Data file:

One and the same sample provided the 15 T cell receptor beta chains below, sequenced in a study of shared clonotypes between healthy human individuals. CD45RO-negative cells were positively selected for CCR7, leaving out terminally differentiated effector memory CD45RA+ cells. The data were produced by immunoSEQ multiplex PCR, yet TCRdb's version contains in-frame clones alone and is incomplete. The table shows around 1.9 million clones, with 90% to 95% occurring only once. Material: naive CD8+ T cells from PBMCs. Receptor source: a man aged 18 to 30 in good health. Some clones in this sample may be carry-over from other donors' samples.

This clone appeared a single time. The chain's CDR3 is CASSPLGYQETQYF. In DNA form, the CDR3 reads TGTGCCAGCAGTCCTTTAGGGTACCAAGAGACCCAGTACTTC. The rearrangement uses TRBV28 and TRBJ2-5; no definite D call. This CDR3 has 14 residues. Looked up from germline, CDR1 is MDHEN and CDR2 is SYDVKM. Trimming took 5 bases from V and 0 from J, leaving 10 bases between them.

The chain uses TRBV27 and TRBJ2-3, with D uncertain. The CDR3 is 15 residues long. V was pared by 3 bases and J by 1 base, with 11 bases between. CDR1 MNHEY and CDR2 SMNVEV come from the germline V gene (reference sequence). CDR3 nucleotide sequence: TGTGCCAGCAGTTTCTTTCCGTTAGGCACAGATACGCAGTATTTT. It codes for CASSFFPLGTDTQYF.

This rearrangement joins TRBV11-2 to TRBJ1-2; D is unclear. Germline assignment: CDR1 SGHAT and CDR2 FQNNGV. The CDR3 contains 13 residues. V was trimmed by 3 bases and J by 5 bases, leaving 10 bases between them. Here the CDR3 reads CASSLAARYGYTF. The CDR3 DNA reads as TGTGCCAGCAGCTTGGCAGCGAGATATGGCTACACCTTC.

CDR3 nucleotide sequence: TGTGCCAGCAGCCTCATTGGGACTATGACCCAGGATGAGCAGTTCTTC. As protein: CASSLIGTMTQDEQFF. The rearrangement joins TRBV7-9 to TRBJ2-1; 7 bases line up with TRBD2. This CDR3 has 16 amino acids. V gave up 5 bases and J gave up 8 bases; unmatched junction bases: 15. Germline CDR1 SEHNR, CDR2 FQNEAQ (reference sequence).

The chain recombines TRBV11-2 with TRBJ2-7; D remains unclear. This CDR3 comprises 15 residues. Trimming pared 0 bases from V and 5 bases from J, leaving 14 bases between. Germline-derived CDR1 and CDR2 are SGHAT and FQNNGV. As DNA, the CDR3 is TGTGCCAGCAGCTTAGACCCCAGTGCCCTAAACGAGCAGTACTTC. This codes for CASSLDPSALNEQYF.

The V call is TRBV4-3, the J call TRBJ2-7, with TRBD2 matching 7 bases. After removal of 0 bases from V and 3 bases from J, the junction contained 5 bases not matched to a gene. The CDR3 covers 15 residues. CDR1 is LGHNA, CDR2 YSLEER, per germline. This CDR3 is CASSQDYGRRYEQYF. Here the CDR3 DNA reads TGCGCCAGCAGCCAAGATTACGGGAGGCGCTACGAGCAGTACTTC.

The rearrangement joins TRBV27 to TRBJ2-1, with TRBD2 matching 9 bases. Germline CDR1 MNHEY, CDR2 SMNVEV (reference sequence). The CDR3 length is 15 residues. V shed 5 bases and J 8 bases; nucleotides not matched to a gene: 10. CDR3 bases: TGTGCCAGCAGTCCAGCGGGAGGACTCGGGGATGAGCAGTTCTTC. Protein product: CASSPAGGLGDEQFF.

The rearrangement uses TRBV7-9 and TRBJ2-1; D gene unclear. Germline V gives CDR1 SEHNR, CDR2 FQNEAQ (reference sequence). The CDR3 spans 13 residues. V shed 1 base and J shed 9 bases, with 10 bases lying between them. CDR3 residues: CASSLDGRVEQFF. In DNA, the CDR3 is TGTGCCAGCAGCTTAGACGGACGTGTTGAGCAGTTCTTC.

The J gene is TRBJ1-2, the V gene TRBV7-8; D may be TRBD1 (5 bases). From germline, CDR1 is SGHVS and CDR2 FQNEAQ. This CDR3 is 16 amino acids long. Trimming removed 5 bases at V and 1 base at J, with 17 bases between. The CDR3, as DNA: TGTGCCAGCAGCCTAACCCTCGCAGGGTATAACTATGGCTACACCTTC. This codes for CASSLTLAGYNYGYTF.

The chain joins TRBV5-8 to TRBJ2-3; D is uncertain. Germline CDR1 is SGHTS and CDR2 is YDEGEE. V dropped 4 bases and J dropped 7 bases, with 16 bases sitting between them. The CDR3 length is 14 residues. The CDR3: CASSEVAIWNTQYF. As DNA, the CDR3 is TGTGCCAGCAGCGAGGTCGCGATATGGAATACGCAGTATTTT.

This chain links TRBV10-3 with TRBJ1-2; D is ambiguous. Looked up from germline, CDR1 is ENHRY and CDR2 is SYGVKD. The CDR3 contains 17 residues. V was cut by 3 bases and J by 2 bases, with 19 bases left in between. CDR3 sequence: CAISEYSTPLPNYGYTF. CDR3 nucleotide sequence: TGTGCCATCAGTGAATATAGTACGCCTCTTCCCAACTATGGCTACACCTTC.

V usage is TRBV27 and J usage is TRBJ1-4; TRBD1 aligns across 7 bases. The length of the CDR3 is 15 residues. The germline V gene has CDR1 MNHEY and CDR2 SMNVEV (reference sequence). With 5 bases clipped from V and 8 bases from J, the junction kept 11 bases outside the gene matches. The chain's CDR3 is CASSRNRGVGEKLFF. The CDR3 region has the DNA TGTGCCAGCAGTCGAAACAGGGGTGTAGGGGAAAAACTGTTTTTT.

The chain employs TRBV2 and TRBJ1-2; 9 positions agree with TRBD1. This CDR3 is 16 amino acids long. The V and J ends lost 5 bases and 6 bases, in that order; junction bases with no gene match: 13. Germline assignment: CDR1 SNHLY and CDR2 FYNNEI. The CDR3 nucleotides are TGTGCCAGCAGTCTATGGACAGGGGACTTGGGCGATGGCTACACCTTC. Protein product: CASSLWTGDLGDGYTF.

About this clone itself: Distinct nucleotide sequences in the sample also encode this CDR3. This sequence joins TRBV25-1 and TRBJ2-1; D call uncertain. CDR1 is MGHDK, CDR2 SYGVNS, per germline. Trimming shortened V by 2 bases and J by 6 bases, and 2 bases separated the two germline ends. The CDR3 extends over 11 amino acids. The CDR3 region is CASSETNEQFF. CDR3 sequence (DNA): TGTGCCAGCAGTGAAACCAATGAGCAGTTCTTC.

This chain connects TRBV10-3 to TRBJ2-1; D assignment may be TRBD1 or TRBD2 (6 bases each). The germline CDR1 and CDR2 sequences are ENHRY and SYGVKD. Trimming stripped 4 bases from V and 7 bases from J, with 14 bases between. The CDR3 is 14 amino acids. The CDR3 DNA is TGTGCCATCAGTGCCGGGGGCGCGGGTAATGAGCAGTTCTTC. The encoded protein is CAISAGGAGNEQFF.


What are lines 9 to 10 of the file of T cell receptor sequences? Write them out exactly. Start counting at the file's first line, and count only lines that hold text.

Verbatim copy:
The rearrangement uses TRBV7-9 and TRBJ2-1; D gene unclear. Germline V gives CDR1 SEHNR, CDR2 FQNEAQ (reference sequence). The CDR3 spans 13 residues. V shed 1 base and J shed 9 bases, with 10 bases lying between them. CDR3 residues: CASSLDGRVEQFF. In DNA, the CDR3 is TGTGCCAGCAGCTTAGACGGACGTGTTGAGCAGTTCTTC.

The J gene is TRBJ1-2, the V gene TRBV7-8; D may be TRBD1 (5 bases). From germline, CDR1 is SGHVS and CDR2 FQNEAQ. This CDR3 is 16 amino acids long. Trimming removed 5 bases at V and 1 base at J, with 17 bases between. The CDR3, as DNA: TGTGCCAGCAGCCTAACCCTCGCAGGGTATAACTATGGCTACACCTTC. This codes for CASSLTLAGYNYGYTF.